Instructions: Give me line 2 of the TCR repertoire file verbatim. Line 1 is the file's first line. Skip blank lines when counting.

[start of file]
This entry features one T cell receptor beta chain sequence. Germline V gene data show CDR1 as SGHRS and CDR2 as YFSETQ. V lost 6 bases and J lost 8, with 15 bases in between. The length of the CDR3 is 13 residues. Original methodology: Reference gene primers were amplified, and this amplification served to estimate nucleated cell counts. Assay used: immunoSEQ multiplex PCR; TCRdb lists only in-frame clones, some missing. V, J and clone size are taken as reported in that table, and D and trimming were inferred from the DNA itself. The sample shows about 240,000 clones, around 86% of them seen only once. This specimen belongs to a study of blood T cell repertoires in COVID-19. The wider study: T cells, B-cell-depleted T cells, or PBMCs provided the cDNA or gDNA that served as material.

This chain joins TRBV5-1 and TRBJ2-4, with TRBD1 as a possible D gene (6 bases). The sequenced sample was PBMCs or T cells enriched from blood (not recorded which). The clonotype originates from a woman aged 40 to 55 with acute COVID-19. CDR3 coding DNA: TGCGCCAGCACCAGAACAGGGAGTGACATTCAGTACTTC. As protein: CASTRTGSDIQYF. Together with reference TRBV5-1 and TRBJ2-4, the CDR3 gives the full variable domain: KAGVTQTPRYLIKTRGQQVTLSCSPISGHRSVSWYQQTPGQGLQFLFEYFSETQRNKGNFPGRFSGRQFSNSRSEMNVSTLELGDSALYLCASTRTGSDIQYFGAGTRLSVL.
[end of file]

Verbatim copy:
This chain joins TRBV5-1 and TRBJ2-4, with TRBD1 as a possible D gene (6 bases). The sequenced sample was PBMCs or T cells enriched from blood (not recorded which). The clonotype originates from a woman aged 40 to 55 with acute COVID-19. CDR3 coding DNA: TGCGCCAGCACCAGAACAGGGAGTGACATTCAGTACTTC. As protein: CASTRTGSDIQYF. Together with reference TRBV5-1 and TRBJ2-4, the CDR3 gives the full variable domain: KAGVTQTPRYLIKTRGQQVTLSCSPISGHRSVSWYQQTPGQGLQFLFEYFSETQRNKGNFPGRFSGRQFSNSRSEMNVSTLELGDSALYLCASTRTGSDIQYFGAGTRLSVL.